There are many important distinctions between goals and resolutions. Check out our Facebook Live discussion to learn more!
Recovery truly does takes a village and we are humbled to be an integral part in the journeys of our patients and their families.
Loved ones can be an instrumental support system in helping to ease concerns and reduce anxiety this holiday season. If you’re wondering how exactly you can help, here are some tips that have proven beneficial for the loved ones of someone struggling with an eating disorder.
The number on the scale does not necessarily paint a helpful picture for overall health. In thinking about physical movement for the mind and body, we need not measure our success in pounds, but how we feel and where we are in achieving the goals we’ve created for ourselves–not the goals that society tells us we should have.
Join Aly Raisman and Walden Behavioral Care as we refocus the narrative of the holidays back to what the season is meant to represent: togetherness and the power of giving.
Mental Health Counselor, Walden Behavioral Care – Worcester Clinic
I’ve learned a lot about eating disorder recovery in the last few years. One of the most important lesson that I’ve learned is that recovery is not linear. There is no “right” way to recover and certainly no “how-to” guide.
Exercise has many internal benefits that should never be ignored. If you are having a hard time navigating your relationships with exercise, check out some of these tips to keep exercise a win-win!
While weight loss surgeries have proven to be effective and appropriate for many, what some candidates for weight loss surgery, and even the medical professionals working with them may fail to consider is the very real, and even common possibility of an underlying eating disorder.
Walden Behavioral Care’s new whitepaper, “Behind the Curtain: 4 Factors Contributing to the Alarming Rise in US Suicides,” dives into these areas in more detail – offering specific suggestions for health care providers, parents and loved ones to minimize the risk with each.
In gyms across America, the biggest barometer for success are marked by external physical indicators– fat burned, pounds lost and waist sizes dropped – without adequate regard to mental health or internal physical benefits.
If someone battling with or those having survived from cancer are heroes (which they are) – why shouldn’t those battling, or those having recovered from a mental illness be considered heroes too?
I’m here to tell you that you are deserving of love. Here are some Valentines that I think we all would all be happy to receive this Sunday.
Do people feel badly about their bodies because they’re overweight, or are they overweight because they feel badly about their bodies? This question reminds me of that unsolvable quip involving the chicken and the egg. Does anyone actually have an answer as to which came first?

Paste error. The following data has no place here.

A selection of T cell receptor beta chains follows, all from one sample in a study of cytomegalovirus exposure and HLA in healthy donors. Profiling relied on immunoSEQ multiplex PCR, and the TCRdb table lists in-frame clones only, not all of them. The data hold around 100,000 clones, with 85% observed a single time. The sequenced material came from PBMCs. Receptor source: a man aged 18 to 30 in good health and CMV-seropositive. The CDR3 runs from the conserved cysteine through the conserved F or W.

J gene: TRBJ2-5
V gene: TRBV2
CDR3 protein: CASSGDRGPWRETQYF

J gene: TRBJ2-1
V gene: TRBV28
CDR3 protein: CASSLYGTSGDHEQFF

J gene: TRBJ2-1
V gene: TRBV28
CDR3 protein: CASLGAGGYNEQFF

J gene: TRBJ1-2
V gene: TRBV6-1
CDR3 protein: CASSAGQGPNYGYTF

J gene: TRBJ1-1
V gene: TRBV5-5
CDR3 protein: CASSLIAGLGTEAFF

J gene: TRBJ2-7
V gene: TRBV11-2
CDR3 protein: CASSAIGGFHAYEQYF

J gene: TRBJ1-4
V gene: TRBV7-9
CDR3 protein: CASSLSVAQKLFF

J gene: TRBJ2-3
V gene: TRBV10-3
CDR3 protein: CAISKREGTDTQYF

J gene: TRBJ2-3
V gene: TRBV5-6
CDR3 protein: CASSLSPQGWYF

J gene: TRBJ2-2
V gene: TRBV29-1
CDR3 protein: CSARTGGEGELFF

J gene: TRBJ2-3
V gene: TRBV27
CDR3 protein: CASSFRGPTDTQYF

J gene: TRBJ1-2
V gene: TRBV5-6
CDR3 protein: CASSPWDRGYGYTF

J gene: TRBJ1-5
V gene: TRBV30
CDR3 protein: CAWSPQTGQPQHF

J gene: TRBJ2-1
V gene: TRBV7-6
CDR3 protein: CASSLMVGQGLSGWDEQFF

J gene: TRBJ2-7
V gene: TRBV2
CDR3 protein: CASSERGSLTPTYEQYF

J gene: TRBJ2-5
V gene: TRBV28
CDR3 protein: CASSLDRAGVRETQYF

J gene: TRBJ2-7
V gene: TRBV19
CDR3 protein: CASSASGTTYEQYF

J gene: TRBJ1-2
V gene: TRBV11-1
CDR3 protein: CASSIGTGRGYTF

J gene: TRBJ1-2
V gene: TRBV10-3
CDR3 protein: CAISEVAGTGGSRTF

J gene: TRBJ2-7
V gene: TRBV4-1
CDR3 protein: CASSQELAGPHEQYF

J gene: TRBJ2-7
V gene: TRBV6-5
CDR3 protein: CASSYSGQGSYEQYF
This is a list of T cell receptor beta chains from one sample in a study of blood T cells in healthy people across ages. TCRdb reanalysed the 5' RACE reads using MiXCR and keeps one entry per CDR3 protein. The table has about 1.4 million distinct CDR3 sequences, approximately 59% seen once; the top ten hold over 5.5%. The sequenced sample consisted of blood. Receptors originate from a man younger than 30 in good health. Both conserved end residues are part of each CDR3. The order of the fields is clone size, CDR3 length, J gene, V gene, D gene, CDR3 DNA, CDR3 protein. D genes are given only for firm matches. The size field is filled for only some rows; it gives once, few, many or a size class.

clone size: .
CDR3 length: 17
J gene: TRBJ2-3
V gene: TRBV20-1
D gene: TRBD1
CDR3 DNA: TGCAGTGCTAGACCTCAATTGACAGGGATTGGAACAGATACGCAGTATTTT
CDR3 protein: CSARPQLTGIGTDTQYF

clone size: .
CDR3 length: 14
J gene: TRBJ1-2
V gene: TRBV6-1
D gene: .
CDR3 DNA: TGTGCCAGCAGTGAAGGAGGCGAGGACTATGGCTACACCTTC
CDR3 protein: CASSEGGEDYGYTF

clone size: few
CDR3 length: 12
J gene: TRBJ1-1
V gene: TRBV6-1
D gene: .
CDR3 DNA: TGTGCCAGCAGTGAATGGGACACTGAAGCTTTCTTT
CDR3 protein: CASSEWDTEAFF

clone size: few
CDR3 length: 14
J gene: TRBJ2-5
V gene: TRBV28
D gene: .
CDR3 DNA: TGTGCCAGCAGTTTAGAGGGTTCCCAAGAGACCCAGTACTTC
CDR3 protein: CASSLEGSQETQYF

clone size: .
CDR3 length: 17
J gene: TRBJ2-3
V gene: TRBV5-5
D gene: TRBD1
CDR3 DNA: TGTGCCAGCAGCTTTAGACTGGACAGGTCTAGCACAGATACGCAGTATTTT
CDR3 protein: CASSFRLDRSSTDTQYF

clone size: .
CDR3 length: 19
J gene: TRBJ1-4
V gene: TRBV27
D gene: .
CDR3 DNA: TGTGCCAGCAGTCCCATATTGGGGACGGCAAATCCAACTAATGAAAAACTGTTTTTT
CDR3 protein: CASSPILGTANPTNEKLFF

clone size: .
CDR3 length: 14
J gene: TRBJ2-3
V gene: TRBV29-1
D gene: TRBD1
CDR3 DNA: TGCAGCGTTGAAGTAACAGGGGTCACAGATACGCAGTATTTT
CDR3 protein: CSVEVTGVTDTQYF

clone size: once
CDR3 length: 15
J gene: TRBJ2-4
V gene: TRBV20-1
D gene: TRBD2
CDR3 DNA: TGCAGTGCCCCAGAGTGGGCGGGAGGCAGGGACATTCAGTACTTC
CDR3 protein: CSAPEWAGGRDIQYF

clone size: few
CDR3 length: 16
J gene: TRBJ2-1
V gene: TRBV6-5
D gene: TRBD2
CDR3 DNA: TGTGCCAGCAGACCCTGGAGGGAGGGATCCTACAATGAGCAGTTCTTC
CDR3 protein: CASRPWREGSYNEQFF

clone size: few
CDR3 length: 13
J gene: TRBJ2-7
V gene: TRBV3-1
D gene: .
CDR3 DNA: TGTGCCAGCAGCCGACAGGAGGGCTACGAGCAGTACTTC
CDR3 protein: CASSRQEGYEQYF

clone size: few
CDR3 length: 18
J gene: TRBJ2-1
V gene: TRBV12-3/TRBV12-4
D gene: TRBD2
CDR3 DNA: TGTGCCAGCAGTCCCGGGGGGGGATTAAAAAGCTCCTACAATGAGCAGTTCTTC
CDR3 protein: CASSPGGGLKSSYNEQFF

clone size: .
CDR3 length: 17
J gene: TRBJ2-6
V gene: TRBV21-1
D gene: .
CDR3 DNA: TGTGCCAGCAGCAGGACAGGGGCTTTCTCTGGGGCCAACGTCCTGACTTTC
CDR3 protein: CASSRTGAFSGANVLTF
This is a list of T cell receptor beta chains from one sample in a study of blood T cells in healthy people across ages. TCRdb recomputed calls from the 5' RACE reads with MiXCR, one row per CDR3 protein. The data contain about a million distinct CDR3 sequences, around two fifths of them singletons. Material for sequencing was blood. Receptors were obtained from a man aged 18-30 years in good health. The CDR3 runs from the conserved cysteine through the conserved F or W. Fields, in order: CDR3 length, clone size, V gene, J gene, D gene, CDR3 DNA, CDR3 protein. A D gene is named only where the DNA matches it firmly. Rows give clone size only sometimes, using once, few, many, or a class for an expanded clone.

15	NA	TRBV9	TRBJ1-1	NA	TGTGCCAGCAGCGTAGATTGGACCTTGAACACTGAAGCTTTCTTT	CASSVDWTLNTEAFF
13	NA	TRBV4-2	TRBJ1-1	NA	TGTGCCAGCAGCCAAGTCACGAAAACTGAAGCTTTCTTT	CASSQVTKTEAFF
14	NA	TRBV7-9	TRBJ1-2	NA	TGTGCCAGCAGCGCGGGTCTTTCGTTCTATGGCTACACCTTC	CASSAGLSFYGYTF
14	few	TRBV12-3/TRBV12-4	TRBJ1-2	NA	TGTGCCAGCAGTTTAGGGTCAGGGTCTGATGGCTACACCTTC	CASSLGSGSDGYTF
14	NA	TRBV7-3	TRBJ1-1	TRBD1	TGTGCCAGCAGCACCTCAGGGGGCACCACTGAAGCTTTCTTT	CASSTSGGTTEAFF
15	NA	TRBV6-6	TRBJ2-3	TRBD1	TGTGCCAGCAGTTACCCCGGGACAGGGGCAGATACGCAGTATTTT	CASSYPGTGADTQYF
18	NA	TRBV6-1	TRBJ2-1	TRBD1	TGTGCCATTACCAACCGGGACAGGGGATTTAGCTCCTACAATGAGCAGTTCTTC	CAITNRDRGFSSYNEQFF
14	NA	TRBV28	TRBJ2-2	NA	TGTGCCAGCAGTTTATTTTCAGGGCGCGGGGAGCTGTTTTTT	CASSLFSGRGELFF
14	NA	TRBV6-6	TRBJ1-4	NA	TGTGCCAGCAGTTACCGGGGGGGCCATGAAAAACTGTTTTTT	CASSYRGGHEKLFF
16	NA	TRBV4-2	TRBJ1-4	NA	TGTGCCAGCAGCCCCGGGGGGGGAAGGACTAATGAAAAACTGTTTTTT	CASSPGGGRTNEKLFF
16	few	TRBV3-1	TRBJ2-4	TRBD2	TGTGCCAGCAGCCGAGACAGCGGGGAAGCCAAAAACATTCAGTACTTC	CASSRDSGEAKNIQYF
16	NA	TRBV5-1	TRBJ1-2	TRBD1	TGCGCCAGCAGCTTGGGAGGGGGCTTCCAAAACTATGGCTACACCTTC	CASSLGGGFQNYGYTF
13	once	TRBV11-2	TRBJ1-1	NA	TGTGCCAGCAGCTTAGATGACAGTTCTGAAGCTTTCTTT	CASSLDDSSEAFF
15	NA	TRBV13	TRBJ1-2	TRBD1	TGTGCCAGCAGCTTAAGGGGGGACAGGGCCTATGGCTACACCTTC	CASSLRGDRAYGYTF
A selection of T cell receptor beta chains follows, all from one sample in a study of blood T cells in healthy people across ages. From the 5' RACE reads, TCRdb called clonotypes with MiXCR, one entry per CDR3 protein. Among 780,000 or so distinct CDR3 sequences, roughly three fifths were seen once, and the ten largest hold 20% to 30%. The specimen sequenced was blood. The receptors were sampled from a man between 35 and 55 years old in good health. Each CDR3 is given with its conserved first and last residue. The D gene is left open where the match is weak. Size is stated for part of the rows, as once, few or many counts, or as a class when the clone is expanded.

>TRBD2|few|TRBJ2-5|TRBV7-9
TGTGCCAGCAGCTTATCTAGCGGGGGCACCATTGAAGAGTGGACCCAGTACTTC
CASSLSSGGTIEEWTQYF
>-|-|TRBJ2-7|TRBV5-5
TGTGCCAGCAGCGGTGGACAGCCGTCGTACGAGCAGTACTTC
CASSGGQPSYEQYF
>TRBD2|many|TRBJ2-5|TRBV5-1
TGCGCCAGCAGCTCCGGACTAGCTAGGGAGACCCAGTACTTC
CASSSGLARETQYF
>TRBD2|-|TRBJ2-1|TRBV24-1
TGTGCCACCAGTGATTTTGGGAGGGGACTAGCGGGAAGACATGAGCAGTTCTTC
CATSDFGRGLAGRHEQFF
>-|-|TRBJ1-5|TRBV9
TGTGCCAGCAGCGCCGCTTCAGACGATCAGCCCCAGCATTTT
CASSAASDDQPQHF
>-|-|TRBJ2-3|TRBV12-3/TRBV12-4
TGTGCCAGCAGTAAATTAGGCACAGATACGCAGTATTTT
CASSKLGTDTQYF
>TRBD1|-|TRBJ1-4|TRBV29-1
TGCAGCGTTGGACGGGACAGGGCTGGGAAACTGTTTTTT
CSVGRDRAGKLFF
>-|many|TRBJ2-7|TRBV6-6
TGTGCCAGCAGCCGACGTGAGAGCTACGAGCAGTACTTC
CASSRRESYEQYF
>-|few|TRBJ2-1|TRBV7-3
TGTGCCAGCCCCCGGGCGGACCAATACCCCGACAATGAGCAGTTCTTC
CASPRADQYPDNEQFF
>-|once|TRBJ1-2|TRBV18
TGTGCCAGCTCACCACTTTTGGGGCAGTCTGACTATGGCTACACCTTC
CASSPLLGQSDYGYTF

There are many applications (apps) out there that can aid with symptom management of or recovery from a mental health disorder. Choosing an app might even feel overwhelming and that’s not the purpose of these tools! I have made a select list of some of the eating disorder/mental health apps available. Remember everyone is unique so take time, do your homework and find the app or apps that work best for you!
While Martin Luther King Junior was a brave and profoundly brilliant advocate in the African American civil rights movement, I think it is important today, and everyday, to reflect on his teachings in a way that resonates with each of us individually. Being that this is a mental health blog, I thought it useful to relate MLK’s preachings of tolerance and support for the whole person to those who have been touched by a mental illness.
My disdain for the word “or” came in fourth grade when I took my first True OR False exam in Science. “True or false, the world has people in it,” the test question mused. “Well,” I thought to myself, “it is true that the world has people in it, but it also has animals and trees and insects…that must mean the answer is false…but the answer couldn’t be false because there ARE people in the world…”
What does it mean to be “guilt-free”? To not feel that nagging sense that you’ve done something wrong, let someone down, or hurt someone? When you run an Internet image search of the term “guilt-free,” surprisingly, there are no images of people free from guilt because they are in content relationships being loyal to their partners.
We’d like to introduce you to ANGI! The Anorexia Nervosa Genetics Initiative, or ANGI for short, is an international research study, with research teams at the University of North Carolina (UNC) and in Denmark, Sweden, and Australia working together to unlocking the mystery of anorexia nervosa.